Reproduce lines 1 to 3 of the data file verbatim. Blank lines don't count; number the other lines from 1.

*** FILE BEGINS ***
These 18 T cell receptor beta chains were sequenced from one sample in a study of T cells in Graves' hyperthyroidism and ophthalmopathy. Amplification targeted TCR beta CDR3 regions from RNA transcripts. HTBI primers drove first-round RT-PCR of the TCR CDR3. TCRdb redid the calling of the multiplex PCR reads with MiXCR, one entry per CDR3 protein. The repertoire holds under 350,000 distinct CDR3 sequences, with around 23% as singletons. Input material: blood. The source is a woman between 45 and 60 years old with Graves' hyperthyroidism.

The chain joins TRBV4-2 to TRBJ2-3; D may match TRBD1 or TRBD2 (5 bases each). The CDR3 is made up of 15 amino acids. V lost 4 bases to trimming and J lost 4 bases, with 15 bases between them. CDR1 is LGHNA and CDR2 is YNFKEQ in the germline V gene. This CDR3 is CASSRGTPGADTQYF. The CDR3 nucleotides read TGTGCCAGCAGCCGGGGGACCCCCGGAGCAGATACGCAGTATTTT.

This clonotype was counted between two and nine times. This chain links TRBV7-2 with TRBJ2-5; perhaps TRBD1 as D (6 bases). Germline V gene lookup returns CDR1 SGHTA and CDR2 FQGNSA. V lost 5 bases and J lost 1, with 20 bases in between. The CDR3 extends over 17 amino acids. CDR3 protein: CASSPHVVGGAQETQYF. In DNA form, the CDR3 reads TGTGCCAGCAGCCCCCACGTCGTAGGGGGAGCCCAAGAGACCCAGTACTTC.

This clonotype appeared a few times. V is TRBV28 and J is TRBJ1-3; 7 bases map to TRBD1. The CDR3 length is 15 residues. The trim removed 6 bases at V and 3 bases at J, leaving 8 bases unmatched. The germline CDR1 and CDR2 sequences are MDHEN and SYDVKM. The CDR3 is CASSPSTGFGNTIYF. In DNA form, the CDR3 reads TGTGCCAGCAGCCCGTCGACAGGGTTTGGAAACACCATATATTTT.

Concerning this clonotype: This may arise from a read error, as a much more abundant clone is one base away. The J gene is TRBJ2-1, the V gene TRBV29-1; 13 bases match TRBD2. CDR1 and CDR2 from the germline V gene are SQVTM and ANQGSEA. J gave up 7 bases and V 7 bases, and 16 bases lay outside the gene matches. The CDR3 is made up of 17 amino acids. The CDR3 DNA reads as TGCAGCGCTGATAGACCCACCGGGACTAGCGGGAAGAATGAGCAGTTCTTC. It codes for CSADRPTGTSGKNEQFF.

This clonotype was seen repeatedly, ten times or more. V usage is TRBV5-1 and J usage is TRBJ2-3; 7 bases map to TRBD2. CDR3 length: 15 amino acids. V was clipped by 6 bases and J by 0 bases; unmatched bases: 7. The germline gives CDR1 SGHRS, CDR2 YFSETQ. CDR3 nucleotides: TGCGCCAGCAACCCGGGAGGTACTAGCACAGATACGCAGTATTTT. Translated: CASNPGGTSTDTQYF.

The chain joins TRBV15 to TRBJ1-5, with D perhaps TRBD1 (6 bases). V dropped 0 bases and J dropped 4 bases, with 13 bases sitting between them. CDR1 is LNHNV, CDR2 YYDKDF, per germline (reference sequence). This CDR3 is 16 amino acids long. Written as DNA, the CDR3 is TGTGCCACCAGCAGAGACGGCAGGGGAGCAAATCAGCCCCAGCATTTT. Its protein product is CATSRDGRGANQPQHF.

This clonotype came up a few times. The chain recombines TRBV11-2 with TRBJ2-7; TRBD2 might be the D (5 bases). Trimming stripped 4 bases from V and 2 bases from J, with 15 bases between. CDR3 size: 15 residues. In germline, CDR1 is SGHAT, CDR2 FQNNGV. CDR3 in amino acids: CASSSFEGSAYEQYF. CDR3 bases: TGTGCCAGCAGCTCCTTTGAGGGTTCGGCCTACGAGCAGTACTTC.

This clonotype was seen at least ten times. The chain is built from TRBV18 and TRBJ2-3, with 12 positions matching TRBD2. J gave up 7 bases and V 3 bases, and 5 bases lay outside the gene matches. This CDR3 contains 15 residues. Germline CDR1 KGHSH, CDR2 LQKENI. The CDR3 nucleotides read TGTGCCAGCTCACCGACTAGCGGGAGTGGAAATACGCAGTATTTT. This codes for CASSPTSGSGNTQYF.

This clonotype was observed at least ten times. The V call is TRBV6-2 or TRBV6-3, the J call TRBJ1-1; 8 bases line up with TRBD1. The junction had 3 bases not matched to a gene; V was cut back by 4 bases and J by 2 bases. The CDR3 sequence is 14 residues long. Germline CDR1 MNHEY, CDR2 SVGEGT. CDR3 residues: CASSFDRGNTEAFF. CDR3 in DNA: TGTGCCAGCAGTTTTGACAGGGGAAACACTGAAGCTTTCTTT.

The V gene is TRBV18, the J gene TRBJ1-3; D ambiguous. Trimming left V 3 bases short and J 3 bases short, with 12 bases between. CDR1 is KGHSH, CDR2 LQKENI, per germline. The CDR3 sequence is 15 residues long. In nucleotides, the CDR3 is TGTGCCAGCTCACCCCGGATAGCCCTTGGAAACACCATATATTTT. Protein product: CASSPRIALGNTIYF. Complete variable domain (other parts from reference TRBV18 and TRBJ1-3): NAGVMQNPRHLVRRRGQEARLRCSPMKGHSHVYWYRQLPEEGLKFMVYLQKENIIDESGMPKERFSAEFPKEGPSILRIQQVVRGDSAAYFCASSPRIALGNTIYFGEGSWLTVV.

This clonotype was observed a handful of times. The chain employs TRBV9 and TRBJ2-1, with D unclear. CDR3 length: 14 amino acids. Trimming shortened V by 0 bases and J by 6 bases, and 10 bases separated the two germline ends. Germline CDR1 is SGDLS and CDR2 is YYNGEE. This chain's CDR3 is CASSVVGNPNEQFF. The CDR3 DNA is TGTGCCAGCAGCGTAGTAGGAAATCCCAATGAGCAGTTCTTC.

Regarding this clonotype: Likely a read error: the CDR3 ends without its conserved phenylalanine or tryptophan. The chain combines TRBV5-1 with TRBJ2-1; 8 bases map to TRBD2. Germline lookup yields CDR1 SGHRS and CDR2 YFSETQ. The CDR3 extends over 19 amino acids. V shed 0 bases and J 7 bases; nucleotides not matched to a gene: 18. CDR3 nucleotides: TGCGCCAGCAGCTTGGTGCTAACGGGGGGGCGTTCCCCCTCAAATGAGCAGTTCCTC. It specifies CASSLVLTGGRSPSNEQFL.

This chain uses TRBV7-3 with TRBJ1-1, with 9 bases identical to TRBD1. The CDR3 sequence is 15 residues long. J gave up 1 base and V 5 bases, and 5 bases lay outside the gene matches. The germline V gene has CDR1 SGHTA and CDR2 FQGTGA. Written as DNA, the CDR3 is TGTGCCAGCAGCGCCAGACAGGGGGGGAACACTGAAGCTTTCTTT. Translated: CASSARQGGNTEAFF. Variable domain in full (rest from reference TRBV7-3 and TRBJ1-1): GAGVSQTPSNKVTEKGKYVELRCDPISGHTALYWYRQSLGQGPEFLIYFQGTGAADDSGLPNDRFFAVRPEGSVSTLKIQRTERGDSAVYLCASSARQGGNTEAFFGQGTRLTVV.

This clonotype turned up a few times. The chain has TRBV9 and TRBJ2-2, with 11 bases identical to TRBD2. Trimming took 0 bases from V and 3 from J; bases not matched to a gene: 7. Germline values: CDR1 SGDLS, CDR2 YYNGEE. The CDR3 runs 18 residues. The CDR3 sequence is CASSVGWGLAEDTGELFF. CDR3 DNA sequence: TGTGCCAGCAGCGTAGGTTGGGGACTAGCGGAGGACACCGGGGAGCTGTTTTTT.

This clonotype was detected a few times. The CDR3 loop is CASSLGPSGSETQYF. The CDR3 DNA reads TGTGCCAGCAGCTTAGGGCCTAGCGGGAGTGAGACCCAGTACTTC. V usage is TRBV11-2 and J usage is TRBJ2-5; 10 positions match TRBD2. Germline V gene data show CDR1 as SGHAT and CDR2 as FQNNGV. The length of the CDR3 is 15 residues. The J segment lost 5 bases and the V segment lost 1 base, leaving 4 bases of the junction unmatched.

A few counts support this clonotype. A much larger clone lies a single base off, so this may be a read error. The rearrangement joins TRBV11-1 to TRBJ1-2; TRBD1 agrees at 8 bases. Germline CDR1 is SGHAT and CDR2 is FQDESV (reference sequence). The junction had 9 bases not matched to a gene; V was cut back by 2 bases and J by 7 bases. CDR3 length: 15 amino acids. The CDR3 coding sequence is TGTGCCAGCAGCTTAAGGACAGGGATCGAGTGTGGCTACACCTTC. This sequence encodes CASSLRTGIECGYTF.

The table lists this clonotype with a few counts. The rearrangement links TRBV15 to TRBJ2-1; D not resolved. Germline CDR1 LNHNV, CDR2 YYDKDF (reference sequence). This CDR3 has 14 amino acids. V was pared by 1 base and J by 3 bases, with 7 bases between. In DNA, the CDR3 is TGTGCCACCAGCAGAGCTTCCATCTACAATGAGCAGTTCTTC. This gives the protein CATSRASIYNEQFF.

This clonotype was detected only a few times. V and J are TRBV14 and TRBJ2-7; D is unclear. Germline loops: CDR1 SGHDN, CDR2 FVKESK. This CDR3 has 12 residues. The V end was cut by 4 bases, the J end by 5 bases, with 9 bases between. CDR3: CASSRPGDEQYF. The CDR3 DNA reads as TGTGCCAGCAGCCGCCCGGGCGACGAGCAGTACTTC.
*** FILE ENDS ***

These 18 T cell receptor beta chains were sequenced from one sample in a study of T cells in Graves' hyperthyroidism and ophthalmopathy. Amplification targeted TCR beta CDR3 regions from RNA transcripts. HTBI primers drove first-round RT-PCR of the TCR CDR3. TCRdb redid the calling of the multiplex PCR reads with MiXCR, one entry per CDR3 protein. The repertoire holds under 350,000 distinct CDR3 sequences, with around 23% as singletons. Input material: blood. The source is a woman between 45 and 60 years old with Graves' hyperthyroidism.

The chain joins TRBV4-2 to TRBJ2-3; D may match TRBD1 or TRBD2 (5 bases each). The CDR3 is made up of 15 amino acids. V lost 4 bases to trimming and J lost 4 bases, with 15 bases between them. CDR1 is LGHNA and CDR2 is YNFKEQ in the germline V gene. This CDR3 is CASSRGTPGADTQYF. The CDR3 nucleotides read TGTGCCAGCAGCCGGGGGACCCCCGGAGCAGATACGCAGTATTTT.

This clonotype was counted between two and nine times. This chain links TRBV7-2 with TRBJ2-5; perhaps TRBD1 as D (6 bases). Germline V gene lookup returns CDR1 SGHTA and CDR2 FQGNSA. V lost 5 bases and J lost 1, with 20 bases in between. The CDR3 extends over 17 amino acids. CDR3 protein: CASSPHVVGGAQETQYF. In DNA form, the CDR3 reads TGTGCCAGCAGCCCCCACGTCGTAGGGGGAGCCCAAGAGACCCAGTACTTC.